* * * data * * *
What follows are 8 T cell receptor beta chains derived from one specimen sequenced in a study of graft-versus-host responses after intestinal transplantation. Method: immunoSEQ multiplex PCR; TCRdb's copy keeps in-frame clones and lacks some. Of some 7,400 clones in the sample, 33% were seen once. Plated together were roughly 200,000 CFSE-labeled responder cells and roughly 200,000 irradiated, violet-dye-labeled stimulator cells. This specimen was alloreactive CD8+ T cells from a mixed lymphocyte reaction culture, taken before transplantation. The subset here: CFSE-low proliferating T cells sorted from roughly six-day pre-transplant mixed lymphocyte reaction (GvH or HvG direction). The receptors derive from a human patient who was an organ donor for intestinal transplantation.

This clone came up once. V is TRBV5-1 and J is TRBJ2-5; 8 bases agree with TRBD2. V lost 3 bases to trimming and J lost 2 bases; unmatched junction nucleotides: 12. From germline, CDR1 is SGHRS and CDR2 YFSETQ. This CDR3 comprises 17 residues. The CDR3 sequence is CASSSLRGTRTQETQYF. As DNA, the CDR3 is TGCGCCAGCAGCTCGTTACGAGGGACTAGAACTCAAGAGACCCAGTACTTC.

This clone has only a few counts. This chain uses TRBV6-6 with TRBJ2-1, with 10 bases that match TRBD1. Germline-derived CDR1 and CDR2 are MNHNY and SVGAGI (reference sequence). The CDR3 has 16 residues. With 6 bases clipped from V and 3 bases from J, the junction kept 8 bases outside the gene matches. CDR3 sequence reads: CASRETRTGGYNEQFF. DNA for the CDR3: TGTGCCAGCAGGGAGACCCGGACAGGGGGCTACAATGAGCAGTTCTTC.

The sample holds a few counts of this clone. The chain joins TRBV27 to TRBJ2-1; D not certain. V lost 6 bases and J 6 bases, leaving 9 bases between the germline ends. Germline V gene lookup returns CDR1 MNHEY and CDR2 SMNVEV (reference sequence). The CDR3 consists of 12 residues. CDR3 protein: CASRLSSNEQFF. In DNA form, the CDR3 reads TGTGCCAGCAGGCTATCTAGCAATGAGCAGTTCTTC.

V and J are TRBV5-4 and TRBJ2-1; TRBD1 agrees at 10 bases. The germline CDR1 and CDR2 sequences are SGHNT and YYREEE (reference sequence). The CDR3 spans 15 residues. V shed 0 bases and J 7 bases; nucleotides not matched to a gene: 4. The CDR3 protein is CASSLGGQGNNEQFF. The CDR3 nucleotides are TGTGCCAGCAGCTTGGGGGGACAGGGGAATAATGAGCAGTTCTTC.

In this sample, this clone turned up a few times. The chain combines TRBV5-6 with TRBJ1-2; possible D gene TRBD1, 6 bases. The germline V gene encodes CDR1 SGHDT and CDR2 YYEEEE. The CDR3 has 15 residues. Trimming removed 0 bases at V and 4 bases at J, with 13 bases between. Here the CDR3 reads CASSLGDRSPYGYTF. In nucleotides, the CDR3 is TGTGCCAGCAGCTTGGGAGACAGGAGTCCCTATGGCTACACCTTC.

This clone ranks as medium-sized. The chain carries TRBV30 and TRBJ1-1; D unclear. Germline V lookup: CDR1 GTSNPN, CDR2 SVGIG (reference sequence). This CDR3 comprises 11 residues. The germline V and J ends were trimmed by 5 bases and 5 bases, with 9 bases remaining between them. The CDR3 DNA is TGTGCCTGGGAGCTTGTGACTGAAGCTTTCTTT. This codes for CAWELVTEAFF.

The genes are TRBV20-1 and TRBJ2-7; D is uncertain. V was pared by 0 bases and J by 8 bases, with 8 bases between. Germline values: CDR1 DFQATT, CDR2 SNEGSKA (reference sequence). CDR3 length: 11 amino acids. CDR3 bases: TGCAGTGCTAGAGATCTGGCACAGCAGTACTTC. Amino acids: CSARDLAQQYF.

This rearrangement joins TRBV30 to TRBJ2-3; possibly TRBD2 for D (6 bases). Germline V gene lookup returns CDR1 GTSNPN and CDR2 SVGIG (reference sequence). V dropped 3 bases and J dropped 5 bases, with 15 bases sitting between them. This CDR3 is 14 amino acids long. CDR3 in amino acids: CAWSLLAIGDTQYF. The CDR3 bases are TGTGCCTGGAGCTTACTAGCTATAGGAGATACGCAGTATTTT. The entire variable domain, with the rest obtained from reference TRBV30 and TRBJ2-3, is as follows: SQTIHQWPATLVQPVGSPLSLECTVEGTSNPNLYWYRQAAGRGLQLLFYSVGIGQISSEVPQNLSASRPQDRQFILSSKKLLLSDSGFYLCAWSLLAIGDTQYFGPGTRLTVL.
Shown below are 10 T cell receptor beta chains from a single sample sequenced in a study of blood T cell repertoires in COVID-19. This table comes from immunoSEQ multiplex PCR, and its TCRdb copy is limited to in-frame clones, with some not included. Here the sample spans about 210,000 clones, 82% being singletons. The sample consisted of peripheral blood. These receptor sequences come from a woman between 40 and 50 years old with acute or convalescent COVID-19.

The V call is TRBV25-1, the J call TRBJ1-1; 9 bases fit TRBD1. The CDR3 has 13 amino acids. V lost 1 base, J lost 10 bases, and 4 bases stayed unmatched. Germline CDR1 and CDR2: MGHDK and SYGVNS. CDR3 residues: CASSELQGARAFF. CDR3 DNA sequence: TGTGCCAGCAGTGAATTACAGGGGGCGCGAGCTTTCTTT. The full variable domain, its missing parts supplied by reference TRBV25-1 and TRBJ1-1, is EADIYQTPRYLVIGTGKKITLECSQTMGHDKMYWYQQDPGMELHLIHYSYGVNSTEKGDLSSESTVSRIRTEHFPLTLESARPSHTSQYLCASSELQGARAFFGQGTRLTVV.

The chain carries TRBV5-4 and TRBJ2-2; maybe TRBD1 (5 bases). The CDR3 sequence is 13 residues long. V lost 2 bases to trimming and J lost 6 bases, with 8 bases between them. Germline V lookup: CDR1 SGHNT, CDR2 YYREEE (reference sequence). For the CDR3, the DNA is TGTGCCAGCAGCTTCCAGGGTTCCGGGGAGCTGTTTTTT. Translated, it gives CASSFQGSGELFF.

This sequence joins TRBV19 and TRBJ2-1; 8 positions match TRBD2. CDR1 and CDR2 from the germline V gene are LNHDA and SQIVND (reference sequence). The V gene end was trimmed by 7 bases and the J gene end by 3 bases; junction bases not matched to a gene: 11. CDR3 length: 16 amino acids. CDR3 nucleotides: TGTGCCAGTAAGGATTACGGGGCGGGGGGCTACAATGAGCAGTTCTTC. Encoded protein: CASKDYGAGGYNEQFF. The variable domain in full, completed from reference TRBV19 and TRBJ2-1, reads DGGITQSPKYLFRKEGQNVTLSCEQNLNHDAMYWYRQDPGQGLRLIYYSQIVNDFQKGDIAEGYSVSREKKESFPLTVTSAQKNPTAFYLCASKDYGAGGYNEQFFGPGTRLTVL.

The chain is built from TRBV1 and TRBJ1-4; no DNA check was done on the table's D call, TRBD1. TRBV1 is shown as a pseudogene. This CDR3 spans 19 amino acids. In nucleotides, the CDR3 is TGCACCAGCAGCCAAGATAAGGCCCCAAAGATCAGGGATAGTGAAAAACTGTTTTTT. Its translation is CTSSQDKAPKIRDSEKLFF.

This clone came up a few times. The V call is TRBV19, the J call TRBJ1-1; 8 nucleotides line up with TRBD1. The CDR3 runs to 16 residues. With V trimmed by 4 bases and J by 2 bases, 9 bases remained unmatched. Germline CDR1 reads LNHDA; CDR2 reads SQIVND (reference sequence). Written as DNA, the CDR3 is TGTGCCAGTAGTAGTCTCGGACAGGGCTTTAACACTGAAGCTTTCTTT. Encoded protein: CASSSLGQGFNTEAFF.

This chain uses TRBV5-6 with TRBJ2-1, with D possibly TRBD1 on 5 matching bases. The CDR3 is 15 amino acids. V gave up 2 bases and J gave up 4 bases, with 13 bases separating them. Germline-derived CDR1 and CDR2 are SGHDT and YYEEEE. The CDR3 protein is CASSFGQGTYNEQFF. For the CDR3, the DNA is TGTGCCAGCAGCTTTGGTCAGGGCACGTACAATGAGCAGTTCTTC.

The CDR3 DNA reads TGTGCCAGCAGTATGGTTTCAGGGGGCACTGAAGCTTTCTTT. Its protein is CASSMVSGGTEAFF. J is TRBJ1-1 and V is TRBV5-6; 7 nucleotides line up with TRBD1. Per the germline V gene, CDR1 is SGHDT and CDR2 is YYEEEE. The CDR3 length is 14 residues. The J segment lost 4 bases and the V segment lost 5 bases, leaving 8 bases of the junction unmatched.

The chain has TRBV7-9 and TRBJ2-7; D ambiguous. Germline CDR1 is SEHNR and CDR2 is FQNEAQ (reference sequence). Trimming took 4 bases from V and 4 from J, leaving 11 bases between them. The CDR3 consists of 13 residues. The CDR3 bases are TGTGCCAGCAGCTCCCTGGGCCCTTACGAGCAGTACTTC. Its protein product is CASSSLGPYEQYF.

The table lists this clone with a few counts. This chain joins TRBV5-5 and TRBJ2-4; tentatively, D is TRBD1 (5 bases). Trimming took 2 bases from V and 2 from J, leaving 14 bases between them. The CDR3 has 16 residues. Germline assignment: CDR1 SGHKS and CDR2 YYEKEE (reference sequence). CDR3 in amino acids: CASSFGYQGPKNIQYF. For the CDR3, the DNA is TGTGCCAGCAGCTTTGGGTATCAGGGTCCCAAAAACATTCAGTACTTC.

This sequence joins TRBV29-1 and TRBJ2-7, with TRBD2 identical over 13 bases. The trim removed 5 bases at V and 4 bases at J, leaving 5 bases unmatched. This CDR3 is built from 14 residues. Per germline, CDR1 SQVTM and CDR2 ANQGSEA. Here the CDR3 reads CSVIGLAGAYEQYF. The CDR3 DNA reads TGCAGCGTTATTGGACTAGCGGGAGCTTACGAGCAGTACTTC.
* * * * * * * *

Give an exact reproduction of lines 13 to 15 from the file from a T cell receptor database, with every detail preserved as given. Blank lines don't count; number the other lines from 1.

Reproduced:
This sequence joins TRBV19 and TRBJ2-1; 8 positions match TRBD2. CDR1 and CDR2 from the germline V gene are LNHDA and SQIVND (reference sequence). The V gene end was trimmed by 7 bases and the J gene end by 3 bases; junction bases not matched to a gene: 11. CDR3 length: 16 amino acids. CDR3 nucleotides: TGTGCCAGTAAGGATTACGGGGCGGGGGGCTACAATGAGCAGTTCTTC. Encoded protein: CASKDYGAGGYNEQFF. The variable domain in full, completed from reference TRBV19 and TRBJ2-1, reads DGGITQSPKYLFRKEGQNVTLSCEQNLNHDAMYWYRQDPGQGLRLIYYSQIVNDFQKGDIAEGYSVSREKKESFPLTVTSAQKNPTAFYLCASKDYGAGGYNEQFFGPGTRLTVL.

The chain is built from TRBV1 and TRBJ1-4; no DNA check was done on the table's D call, TRBD1. TRBV1 is shown as a pseudogene. This CDR3 spans 19 amino acids. In nucleotides, the CDR3 is TGCACCAGCAGCCAAGATAAGGCCCCAAAGATCAGGGATAGTGAAAAACTGTTTTTT. Its translation is CTSSQDKAPKIRDSEKLFF.

This clone came up a few times. The V call is TRBV19, the J call TRBJ1-1; 8 nucleotides line up with TRBD1. The CDR3 runs to 16 residues. With V trimmed by 4 bases and J by 2 bases, 9 bases remained unmatched. Germline CDR1 reads LNHDA; CDR2 reads SQIVND (reference sequence). Written as DNA, the CDR3 is TGTGCCAGTAGTAGTCTCGGACAGGGCTTTAACACTGAAGCTTTCTTT. Encoded protein: CASSSLGQGFNTEAFF.